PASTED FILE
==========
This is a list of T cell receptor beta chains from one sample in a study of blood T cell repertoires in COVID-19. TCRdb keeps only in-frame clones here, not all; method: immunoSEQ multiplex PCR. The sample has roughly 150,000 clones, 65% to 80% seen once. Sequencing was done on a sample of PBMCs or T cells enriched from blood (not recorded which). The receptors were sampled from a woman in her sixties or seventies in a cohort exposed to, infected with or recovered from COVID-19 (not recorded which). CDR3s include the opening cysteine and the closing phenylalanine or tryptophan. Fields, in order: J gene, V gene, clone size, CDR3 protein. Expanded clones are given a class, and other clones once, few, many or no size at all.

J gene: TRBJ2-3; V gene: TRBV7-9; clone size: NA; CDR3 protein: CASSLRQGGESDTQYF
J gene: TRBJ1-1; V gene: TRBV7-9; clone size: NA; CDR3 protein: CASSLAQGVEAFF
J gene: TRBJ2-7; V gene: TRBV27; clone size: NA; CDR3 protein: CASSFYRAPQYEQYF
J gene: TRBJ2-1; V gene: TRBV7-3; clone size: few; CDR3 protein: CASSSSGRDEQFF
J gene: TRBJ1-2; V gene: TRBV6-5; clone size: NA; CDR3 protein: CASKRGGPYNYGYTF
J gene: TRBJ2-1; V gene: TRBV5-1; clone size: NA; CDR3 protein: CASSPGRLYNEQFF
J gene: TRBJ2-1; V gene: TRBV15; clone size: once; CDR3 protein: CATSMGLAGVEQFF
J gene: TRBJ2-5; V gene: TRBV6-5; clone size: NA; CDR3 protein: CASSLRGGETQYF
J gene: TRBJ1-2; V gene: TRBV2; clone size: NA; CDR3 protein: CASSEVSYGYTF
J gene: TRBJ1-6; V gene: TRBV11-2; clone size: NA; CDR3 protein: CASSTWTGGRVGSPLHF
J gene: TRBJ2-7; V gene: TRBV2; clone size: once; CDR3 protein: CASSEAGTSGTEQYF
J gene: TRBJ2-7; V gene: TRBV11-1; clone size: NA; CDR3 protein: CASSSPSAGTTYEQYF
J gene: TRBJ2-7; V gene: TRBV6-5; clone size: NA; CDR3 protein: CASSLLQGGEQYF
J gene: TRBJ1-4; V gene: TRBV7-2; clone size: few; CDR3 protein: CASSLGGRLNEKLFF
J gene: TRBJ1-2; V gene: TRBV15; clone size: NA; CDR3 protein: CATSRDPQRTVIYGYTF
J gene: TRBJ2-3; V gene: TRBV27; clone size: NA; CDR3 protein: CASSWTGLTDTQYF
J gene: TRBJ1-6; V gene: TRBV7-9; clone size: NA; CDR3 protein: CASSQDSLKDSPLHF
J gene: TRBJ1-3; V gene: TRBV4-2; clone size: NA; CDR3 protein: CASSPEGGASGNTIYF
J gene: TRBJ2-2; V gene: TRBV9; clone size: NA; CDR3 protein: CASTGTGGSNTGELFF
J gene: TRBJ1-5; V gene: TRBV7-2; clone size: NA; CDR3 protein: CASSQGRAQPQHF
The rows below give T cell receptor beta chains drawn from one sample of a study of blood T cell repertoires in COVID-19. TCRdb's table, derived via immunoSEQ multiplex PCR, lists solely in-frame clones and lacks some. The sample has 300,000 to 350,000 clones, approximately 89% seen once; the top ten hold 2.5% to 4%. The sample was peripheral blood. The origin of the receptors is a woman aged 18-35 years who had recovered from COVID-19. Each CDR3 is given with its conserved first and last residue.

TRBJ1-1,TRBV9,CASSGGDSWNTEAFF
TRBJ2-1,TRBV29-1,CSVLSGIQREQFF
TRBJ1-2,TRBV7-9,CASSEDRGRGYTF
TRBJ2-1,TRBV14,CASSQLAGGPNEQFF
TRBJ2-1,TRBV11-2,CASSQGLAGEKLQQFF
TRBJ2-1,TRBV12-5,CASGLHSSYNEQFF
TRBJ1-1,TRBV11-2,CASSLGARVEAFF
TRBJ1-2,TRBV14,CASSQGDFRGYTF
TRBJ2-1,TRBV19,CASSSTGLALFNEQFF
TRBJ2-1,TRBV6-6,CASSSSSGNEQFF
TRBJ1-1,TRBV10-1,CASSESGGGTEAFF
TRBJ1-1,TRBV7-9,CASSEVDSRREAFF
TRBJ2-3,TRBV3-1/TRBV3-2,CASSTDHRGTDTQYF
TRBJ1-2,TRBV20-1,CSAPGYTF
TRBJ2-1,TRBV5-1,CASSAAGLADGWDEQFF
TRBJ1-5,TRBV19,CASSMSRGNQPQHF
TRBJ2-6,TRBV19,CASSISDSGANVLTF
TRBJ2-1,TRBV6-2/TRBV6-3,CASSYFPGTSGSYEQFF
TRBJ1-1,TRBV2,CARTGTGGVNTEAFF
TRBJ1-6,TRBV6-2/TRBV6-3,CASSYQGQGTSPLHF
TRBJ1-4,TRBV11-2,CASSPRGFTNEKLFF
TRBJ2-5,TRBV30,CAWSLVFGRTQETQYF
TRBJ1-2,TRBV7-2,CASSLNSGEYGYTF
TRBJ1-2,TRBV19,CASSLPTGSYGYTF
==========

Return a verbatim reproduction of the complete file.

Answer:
This is a list of T cell receptor beta chains from one sample in a study of blood T cell repertoires in COVID-19. TCRdb keeps only in-frame clones here, not all; method: immunoSEQ multiplex PCR. The sample has roughly 150,000 clones, 65% to 80% seen once. Sequencing was done on a sample of PBMCs or T cells enriched from blood (not recorded which). The receptors were sampled from a woman in her sixties or seventies in a cohort exposed to, infected with or recovered from COVID-19 (not recorded which). CDR3s include the opening cysteine and the closing phenylalanine or tryptophan. Fields, in order: J gene, V gene, clone size, CDR3 protein. Expanded clones are given a class, and other clones once, few, many or no size at all.

J gene: TRBJ2-3; V gene: TRBV7-9; clone size: NA; CDR3 protein: CASSLRQGGESDTQYF
J gene: TRBJ1-1; V gene: TRBV7-9; clone size: NA; CDR3 protein: CASSLAQGVEAFF
J gene: TRBJ2-7; V gene: TRBV27; clone size: NA; CDR3 protein: CASSFYRAPQYEQYF
J gene: TRBJ2-1; V gene: TRBV7-3; clone size: few; CDR3 protein: CASSSSGRDEQFF
J gene: TRBJ1-2; V gene: TRBV6-5; clone size: NA; CDR3 protein: CASKRGGPYNYGYTF
J gene: TRBJ2-1; V gene: TRBV5-1; clone size: NA; CDR3 protein: CASSPGRLYNEQFF
J gene: TRBJ2-1; V gene: TRBV15; clone size: once; CDR3 protein: CATSMGLAGVEQFF
J gene: TRBJ2-5; V gene: TRBV6-5; clone size: NA; CDR3 protein: CASSLRGGETQYF
J gene: TRBJ1-2; V gene: TRBV2; clone size: NA; CDR3 protein: CASSEVSYGYTF
J gene: TRBJ1-6; V gene: TRBV11-2; clone size: NA; CDR3 protein: CASSTWTGGRVGSPLHF
J gene: TRBJ2-7; V gene: TRBV2; clone size: once; CDR3 protein: CASSEAGTSGTEQYF
J gene: TRBJ2-7; V gene: TRBV11-1; clone size: NA; CDR3 protein: CASSSPSAGTTYEQYF
J gene: TRBJ2-7; V gene: TRBV6-5; clone size: NA; CDR3 protein: CASSLLQGGEQYF
J gene: TRBJ1-4; V gene: TRBV7-2; clone size: few; CDR3 protein: CASSLGGRLNEKLFF
J gene: TRBJ1-2; V gene: TRBV15; clone size: NA; CDR3 protein: CATSRDPQRTVIYGYTF
J gene: TRBJ2-3; V gene: TRBV27; clone size: NA; CDR3 protein: CASSWTGLTDTQYF
J gene: TRBJ1-6; V gene: TRBV7-9; clone size: NA; CDR3 protein: CASSQDSLKDSPLHF
J gene: TRBJ1-3; V gene: TRBV4-2; clone size: NA; CDR3 protein: CASSPEGGASGNTIYF
J gene: TRBJ2-2; V gene: TRBV9; clone size: NA; CDR3 protein: CASTGTGGSNTGELFF
J gene: TRBJ1-5; V gene: TRBV7-2; clone size: NA; CDR3 protein: CASSQGRAQPQHF
The rows below give T cell receptor beta chains drawn from one sample of a study of blood T cell repertoires in COVID-19. TCRdb's table, derived via immunoSEQ multiplex PCR, lists solely in-frame clones and lacks some. The sample has 300,000 to 350,000 clones, approximately 89% seen once; the top ten hold 2.5% to 4%. The sample was peripheral blood. The origin of the receptors is a woman aged 18-35 years who had recovered from COVID-19. Each CDR3 is given with its conserved first and last residue.

TRBJ1-1,TRBV9,CASSGGDSWNTEAFF
TRBJ2-1,TRBV29-1,CSVLSGIQREQFF
TRBJ1-2,TRBV7-9,CASSEDRGRGYTF
TRBJ2-1,TRBV14,CASSQLAGGPNEQFF
TRBJ2-1,TRBV11-2,CASSQGLAGEKLQQFF
TRBJ2-1,TRBV12-5,CASGLHSSYNEQFF
TRBJ1-1,TRBV11-2,CASSLGARVEAFF
TRBJ1-2,TRBV14,CASSQGDFRGYTF
TRBJ2-1,TRBV19,CASSSTGLALFNEQFF
TRBJ2-1,TRBV6-6,CASSSSSGNEQFF
TRBJ1-1,TRBV10-1,CASSESGGGTEAFF
TRBJ1-1,TRBV7-9,CASSEVDSRREAFF
TRBJ2-3,TRBV3-1/TRBV3-2,CASSTDHRGTDTQYF
TRBJ1-2,TRBV20-1,CSAPGYTF
TRBJ2-1,TRBV5-1,CASSAAGLADGWDEQFF
TRBJ1-5,TRBV19,CASSMSRGNQPQHF
TRBJ2-6,TRBV19,CASSISDSGANVLTF
TRBJ2-1,TRBV6-2/TRBV6-3,CASSYFPGTSGSYEQFF
TRBJ1-1,TRBV2,CARTGTGGVNTEAFF
TRBJ1-6,TRBV6-2/TRBV6-3,CASSYQGQGTSPLHF
TRBJ1-4,TRBV11-2,CASSPRGFTNEKLFF
TRBJ2-5,TRBV30,CAWSLVFGRTQETQYF
TRBJ1-2,TRBV7-2,CASSLNSGEYGYTF
TRBJ1-2,TRBV19,CASSLPTGSYGYTF